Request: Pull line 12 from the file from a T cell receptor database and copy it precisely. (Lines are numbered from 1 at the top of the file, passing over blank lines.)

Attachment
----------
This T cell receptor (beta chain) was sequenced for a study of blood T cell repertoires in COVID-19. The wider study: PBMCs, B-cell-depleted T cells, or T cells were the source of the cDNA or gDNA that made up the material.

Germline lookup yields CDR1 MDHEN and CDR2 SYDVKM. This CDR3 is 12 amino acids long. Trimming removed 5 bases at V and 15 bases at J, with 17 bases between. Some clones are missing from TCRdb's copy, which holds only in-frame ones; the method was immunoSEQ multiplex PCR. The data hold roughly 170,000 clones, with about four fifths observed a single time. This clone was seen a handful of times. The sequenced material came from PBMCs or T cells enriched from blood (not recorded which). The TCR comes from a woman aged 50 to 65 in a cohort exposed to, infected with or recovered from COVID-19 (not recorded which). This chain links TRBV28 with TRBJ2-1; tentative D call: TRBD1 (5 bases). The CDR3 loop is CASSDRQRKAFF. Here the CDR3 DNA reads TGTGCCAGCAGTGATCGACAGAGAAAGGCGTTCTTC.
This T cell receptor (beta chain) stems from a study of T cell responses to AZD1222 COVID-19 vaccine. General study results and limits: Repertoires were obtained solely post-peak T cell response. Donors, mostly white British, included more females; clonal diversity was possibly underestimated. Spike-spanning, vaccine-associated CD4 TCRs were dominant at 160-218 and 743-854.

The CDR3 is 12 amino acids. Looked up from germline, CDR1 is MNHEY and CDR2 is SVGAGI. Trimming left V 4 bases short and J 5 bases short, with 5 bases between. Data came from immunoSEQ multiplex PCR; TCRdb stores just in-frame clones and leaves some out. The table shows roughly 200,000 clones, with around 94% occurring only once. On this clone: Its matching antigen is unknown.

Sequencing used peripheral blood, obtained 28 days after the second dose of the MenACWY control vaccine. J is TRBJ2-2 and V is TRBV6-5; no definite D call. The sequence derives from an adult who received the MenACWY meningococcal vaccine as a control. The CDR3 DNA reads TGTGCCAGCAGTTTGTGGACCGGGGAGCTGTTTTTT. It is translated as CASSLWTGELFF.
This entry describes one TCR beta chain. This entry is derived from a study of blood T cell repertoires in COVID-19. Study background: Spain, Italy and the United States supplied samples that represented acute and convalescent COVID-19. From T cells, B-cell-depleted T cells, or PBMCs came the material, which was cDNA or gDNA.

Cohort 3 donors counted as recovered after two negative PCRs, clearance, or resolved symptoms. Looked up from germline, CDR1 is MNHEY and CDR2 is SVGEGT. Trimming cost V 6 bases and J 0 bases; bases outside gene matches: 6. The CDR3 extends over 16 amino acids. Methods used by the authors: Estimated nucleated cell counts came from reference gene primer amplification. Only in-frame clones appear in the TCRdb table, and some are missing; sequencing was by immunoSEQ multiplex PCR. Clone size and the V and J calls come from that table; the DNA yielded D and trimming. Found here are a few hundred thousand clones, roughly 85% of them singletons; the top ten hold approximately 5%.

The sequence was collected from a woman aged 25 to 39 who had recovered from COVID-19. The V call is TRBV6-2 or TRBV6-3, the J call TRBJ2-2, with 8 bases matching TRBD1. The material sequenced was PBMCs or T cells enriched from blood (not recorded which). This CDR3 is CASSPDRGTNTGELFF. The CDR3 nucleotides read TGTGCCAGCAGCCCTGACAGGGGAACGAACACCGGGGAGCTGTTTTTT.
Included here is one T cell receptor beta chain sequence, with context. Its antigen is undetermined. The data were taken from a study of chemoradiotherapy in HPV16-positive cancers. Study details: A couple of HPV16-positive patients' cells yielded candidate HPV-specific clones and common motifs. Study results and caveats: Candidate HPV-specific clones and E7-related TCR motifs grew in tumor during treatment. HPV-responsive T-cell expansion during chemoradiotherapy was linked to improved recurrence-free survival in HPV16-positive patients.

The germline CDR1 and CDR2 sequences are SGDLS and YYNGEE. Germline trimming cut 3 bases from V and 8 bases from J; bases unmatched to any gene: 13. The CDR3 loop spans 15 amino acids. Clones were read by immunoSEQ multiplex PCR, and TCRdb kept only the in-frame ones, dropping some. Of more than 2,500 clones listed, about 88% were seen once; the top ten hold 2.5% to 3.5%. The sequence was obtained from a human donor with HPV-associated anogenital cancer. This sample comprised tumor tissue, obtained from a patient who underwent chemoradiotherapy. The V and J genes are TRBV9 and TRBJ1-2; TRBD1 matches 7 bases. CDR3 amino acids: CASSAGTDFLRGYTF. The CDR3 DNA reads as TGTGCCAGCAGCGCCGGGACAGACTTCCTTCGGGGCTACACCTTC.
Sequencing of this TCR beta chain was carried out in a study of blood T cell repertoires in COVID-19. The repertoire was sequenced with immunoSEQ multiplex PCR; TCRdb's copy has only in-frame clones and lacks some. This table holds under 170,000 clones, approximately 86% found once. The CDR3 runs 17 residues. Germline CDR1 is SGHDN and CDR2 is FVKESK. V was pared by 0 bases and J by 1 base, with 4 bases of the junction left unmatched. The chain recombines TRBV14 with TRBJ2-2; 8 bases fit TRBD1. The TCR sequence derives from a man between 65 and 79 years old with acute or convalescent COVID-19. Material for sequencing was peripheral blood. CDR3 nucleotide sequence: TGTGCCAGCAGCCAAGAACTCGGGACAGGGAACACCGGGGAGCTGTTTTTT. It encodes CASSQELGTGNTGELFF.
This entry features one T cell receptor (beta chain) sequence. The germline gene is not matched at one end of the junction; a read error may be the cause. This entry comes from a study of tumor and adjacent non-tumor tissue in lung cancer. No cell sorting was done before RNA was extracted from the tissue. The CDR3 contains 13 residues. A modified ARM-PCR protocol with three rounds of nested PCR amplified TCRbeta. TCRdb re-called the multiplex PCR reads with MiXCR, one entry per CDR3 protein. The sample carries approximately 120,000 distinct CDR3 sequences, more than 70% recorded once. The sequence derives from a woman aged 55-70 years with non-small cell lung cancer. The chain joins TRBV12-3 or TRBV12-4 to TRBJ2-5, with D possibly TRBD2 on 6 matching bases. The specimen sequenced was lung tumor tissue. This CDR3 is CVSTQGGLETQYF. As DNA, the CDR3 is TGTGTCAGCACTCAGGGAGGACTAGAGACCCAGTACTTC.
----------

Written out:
This entry features one T cell receptor (beta chain) sequence. The germline gene is not matched at one end of the junction; a read error may be the cause. This entry comes from a study of tumor and adjacent non-tumor tissue in lung cancer. No cell sorting was done before RNA was extracted from the tissue. The CDR3 contains 13 residues. A modified ARM-PCR protocol with three rounds of nested PCR amplified TCRbeta. TCRdb re-called the multiplex PCR reads with MiXCR, one entry per CDR3 protein. The sample carries approximately 120,000 distinct CDR3 sequences, more than 70% recorded once. The sequence derives from a woman aged 55-70 years with non-small cell lung cancer. The chain joins TRBV12-3 or TRBV12-4 to TRBJ2-5, with D possibly TRBD2 on 6 matching bases. The specimen sequenced was lung tumor tissue. This CDR3 is CVSTQGGLETQYF. As DNA, the CDR3 is TGTGTCAGCACTCAGGGAGGACTAGAGACCCAGTACTTC.